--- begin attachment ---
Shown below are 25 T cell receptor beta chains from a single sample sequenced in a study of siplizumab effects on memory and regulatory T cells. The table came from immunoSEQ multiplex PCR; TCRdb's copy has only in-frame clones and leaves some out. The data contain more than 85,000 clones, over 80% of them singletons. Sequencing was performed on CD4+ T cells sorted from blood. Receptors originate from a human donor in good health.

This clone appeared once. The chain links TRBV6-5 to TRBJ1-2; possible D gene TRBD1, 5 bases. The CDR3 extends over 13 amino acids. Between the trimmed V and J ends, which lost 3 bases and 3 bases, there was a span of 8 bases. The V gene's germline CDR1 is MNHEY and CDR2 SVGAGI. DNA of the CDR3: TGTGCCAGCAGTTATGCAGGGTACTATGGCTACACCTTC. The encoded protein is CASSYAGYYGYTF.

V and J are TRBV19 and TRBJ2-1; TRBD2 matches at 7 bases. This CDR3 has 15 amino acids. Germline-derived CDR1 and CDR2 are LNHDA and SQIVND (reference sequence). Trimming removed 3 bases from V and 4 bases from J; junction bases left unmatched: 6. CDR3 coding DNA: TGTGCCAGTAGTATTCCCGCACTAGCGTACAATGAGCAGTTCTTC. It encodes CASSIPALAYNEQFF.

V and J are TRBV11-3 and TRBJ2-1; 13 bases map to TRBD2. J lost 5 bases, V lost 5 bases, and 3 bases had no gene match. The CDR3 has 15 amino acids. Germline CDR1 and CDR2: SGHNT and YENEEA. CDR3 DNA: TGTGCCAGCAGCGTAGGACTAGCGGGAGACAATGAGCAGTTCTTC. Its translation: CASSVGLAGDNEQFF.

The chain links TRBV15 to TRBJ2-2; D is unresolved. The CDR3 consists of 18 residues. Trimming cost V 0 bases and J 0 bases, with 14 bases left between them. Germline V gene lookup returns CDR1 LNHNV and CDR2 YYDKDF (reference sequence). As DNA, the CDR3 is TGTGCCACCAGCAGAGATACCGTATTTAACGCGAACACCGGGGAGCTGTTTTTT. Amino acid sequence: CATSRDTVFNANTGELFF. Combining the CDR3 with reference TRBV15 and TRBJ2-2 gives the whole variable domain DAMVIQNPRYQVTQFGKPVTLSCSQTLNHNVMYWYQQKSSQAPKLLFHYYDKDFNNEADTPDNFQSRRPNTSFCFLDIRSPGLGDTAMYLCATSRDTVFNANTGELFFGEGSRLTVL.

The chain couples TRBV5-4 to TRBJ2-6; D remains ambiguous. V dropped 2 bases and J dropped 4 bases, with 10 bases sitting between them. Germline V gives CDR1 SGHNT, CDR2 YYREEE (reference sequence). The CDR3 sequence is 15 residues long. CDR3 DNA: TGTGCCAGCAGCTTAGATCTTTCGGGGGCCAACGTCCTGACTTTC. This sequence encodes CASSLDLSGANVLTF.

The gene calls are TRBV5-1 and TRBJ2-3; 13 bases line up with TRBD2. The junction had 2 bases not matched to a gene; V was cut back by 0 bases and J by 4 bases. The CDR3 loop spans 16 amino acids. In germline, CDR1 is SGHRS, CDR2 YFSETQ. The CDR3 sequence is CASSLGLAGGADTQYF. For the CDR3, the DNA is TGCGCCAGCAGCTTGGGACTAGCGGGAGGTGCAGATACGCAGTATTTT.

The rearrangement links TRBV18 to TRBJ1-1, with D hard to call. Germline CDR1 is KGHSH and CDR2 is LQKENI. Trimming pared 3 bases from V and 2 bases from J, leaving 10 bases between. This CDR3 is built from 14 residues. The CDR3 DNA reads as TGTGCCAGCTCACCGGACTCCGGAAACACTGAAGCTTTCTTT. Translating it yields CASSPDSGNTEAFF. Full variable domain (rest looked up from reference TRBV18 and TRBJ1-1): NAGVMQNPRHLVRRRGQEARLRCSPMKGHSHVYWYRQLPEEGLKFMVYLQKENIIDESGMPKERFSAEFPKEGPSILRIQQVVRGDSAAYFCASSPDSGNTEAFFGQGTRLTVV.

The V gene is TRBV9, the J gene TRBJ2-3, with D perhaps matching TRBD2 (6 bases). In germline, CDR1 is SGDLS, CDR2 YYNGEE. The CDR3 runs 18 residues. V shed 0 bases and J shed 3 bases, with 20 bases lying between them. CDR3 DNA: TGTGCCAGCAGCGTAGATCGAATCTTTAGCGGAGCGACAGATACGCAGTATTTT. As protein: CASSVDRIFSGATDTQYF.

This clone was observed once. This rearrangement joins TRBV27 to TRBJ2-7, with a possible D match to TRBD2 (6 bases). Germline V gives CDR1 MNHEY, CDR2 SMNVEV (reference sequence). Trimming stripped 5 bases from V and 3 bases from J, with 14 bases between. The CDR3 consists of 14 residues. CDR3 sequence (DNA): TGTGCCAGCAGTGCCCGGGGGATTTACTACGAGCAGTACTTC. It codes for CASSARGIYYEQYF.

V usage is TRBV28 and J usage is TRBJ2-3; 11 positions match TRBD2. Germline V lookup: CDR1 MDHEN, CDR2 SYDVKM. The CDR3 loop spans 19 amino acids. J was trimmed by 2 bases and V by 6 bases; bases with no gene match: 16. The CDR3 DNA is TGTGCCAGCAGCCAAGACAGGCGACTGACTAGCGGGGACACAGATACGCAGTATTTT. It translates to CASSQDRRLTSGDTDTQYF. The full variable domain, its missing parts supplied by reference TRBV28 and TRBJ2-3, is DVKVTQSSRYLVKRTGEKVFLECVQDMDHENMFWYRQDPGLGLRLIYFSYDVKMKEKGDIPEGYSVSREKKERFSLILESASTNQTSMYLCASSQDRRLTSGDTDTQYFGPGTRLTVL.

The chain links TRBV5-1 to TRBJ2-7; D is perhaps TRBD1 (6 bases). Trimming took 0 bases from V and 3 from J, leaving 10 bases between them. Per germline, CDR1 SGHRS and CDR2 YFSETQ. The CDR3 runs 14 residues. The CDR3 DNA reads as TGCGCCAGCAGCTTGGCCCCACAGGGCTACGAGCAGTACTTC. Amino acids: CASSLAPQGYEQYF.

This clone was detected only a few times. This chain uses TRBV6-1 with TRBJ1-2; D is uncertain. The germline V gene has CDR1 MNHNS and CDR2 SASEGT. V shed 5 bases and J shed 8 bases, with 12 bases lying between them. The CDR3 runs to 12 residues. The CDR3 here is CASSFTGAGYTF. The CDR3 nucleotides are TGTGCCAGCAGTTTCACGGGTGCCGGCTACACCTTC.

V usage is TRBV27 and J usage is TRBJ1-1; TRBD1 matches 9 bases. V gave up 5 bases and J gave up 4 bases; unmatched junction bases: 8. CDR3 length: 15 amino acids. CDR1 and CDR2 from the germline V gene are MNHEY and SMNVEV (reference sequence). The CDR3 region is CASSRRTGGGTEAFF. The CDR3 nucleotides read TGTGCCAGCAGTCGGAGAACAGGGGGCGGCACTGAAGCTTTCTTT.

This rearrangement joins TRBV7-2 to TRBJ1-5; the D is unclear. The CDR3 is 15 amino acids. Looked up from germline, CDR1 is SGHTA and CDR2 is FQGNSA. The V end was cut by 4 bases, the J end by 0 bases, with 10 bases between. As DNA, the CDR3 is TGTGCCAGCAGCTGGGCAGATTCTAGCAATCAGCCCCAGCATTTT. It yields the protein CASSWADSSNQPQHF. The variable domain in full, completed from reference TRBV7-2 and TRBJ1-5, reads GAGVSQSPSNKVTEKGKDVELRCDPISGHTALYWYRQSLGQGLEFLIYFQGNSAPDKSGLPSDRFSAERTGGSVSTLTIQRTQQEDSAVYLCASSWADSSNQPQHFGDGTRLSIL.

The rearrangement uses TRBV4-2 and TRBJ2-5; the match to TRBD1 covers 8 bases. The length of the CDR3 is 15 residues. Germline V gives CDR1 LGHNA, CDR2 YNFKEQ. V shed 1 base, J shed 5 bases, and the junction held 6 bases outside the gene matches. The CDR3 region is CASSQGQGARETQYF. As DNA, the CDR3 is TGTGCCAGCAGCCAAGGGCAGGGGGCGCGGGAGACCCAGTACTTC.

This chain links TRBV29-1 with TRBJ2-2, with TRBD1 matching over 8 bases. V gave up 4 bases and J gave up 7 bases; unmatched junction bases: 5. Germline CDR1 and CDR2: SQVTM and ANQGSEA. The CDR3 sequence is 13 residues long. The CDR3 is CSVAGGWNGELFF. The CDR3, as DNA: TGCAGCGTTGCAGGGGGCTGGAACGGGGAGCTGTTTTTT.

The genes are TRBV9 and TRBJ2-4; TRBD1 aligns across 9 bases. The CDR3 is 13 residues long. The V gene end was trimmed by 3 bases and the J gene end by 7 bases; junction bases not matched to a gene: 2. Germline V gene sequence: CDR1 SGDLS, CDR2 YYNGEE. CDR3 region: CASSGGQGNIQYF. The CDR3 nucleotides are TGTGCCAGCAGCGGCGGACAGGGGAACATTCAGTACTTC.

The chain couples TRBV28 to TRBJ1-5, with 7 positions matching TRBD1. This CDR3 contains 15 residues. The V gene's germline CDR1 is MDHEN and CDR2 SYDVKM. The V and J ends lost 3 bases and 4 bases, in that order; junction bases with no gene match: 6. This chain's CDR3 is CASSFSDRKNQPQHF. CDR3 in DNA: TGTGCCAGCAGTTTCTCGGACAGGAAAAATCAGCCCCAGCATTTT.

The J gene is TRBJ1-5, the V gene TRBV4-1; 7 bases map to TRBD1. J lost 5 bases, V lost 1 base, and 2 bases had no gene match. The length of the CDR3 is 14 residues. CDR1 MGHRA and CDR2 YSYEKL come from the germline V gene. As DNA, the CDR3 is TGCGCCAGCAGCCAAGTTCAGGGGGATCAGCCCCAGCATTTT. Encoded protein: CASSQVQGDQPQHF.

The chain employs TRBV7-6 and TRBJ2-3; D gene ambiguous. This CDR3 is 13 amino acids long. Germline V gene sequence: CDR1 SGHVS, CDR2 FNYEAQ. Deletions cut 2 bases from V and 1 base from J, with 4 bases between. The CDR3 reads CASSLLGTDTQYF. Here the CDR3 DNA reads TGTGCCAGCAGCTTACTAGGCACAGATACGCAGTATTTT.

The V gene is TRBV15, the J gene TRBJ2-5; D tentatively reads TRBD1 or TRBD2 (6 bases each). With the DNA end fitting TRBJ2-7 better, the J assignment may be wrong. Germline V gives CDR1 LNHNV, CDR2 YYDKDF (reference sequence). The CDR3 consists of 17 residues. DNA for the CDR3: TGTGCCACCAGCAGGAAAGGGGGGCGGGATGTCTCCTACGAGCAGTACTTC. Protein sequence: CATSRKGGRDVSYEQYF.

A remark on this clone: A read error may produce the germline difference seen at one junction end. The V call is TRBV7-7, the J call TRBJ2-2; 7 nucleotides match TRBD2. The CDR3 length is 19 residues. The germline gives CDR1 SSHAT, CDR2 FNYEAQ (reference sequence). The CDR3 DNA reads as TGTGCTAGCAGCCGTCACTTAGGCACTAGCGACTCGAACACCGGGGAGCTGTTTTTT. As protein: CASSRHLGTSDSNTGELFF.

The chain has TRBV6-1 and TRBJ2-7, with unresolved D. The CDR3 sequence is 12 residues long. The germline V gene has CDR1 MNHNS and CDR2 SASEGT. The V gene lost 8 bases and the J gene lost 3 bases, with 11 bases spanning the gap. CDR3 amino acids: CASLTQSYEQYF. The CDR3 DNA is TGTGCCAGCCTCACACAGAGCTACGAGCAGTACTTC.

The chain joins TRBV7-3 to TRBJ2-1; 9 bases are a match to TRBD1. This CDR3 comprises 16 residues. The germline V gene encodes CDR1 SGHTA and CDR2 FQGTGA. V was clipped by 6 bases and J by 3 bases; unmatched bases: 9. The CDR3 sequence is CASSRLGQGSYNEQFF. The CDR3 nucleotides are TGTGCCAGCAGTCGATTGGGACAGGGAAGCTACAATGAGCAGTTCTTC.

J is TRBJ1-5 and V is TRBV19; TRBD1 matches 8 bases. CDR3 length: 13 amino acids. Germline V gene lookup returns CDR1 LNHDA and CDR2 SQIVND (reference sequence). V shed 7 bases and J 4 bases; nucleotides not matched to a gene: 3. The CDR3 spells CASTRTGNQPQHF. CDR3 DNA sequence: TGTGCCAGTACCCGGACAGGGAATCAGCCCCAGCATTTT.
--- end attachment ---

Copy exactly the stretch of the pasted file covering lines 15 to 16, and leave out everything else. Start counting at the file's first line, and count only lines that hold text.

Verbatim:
This rearrangement joins TRBV7-2 to TRBJ1-5; the D is unclear. The CDR3 is 15 amino acids. Looked up from germline, CDR1 is SGHTA and CDR2 is FQGNSA. The V end was cut by 4 bases, the J end by 0 bases, with 10 bases between. As DNA, the CDR3 is TGTGCCAGCAGCTGGGCAGATTCTAGCAATCAGCCCCAGCATTTT. It yields the protein CASSWADSSNQPQHF. The variable domain in full, completed from reference TRBV7-2 and TRBJ1-5, reads GAGVSQSPSNKVTEKGKDVELRCDPISGHTALYWYRQSLGQGLEFLIYFQGNSAPDKSGLPSDRFSAERTGGSVSTLTIQRTQQEDSAVYLCASSWADSSNQPQHFGDGTRLSIL.

The rearrangement uses TRBV4-2 and TRBJ2-5; the match to TRBD1 covers 8 bases. The length of the CDR3 is 15 residues. Germline V gives CDR1 LGHNA, CDR2 YNFKEQ. V shed 1 base, J shed 5 bases, and the junction held 6 bases outside the gene matches. The CDR3 region is CASSQGQGARETQYF. As DNA, the CDR3 is TGTGCCAGCAGCCAAGGGCAGGGGGCGCGGGAGACCCAGTACTTC.